Union Mills, MD – The underground music scene resurfaced in Carroll County this past weekend, with the welcome in-person return of the Shakemore Festival. Originally conceived as a loving nod to alternative band Half Japanese (and its many side projects) – this two-day celebration is a playful mix of new artists and veteran performers.
Since 2007, Shakemore has brought an alternative, urbanesque sound to the rural hills of central Maryland. The first time “back under the tent” since the start of the pandemic was a raving success, with an enthusiastic crowd of about 200 in attendance.
Many of this year’s festival goers reported they had attended Shakemore multiple times, including via the virtual venue that held the event together during the pandemic. Fans noted the event’s growth– both in performance quality and crowd size.
Spectator Emily White, described the fest as a “100 percent judgment free zone, where artists are able to open up and be themselves. They don’t have to worry about fitting into a certain category. They can just be.”
“You get to see people you never see – its once a year. It’s like a big family here,” said artist Liz Downing. “You know you’ll see everyone at Shakemore again.”
Artist and long-time performer Jennifer Keith, remarked that Shakemore is a perfect place for young people to get started, noting that, “[artists] just look for some friendly, nurturing environment to play live. It’s perfect for them.”
This aspect, she said, brings her back time and time again. That, and the knowledge that she will “have a great day” out in the secluded arena.
“You don’t even need to know how to play your instrument,” said Emcee Barbara DeCesare. “It’s just a good place to find what you’re comfortable with and have fun.”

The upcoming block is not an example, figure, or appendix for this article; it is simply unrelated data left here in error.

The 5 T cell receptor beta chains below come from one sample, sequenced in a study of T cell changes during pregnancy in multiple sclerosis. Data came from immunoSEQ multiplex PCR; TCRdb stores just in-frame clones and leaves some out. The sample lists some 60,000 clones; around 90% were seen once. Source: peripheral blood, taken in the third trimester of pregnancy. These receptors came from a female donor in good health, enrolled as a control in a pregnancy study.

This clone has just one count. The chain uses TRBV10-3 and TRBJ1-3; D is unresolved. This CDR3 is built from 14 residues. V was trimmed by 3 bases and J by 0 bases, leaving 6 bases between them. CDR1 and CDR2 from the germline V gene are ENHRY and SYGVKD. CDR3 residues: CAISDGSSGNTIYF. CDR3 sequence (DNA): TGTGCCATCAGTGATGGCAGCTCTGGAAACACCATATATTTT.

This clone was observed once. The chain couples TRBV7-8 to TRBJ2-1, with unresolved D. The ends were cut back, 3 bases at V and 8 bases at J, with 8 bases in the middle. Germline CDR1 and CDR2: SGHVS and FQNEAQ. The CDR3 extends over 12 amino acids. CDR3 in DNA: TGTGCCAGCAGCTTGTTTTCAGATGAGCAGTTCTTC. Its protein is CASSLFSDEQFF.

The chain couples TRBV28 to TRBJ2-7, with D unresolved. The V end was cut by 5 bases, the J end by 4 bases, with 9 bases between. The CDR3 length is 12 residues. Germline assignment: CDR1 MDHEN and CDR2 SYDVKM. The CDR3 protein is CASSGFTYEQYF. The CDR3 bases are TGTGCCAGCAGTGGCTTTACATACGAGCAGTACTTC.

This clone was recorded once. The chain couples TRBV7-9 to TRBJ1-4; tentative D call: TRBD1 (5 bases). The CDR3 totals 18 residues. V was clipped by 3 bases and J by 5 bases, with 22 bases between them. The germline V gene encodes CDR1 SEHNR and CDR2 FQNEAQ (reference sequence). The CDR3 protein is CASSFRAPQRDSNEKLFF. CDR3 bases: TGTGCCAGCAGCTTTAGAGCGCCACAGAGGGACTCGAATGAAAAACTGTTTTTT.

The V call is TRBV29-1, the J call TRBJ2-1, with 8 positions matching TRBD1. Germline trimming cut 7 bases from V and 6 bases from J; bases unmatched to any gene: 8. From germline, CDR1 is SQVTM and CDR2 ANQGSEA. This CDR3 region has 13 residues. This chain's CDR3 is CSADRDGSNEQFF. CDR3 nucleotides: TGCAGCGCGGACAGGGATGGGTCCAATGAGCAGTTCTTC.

Several of the Shakemore festival bands had started playing many years before, using anything they could to put something musical together.
“Weird Paul” Petroskey – an eight-time performer at Shakemore – started his music in 1984, with recordings on a tape recorder that he later sold to his classmates.
“As far as being a performer, it’s a great environment,” Petroskey said, adding he is already excited just thinking about next year.
The cast has changed somewhat through the years, but the family that is Shakemore always stays.
“You’re not going to hear this (sort of music) very often”, said freelance photographer, Lloyd Wolf, “When’s the last time you heard a song about a hot water heater?”
Each band takes its slot to honor alternative music and their representation of what they believe it is. Petroskey’s Weird Paul Rock Band, for example, featured a piece about Macaroni.
The act following Weird Paul – a duo (Liz Downing & Rupert Wondolowski) which performs by the name of Mole Suit Choir – used a Violin Bow on a Banjo accompanied by vocals, similar to that of a Tibetan choir. Downing also appeared later in the evening with a spoken word performance – another facet of the festival.
A PERFECT LOCATION
Tucked away on a far back road, the Shakemore festival is somewhat hard to find, but once you do, regulars told me, you’ll always return. The seclusion of Shakemore and word of mouth atmosphere creates a secret sort of family with a bond that never breaks. They’re there for good music, fun, creativity, and to reunite with those they had seen in years prior.
Just like a family reunion.
The sets were roughly 30 minutes, each with their share of headbanging, arm waving, and jumping good fun. Almost every audience member was out of their seat for crowd Favorite Edgar Allen and the Po’ Boys, whose fresh and beachy sound was perfect for the summer setting.
This reaction was similar to the other acts throughout the weekend.
What started as an annual afternoon to honor Half Japanese and its side projects, has evolved into a legendary annual event.
Adrianna Salkin is a poet whose work primarily focuses on love through a young persons eyes. She spent many years writing an anthology of poems that explore her teenage through young adult years as she interacts with people and the world around her. It represents her struggle to discover who she is and what she wants. Adrianna currently studies English at Towson University and intends on continuing to get her PhD in writing and literature. Previous publication can be found in ‘Winter’, an anthology of poems published by Poets Choice.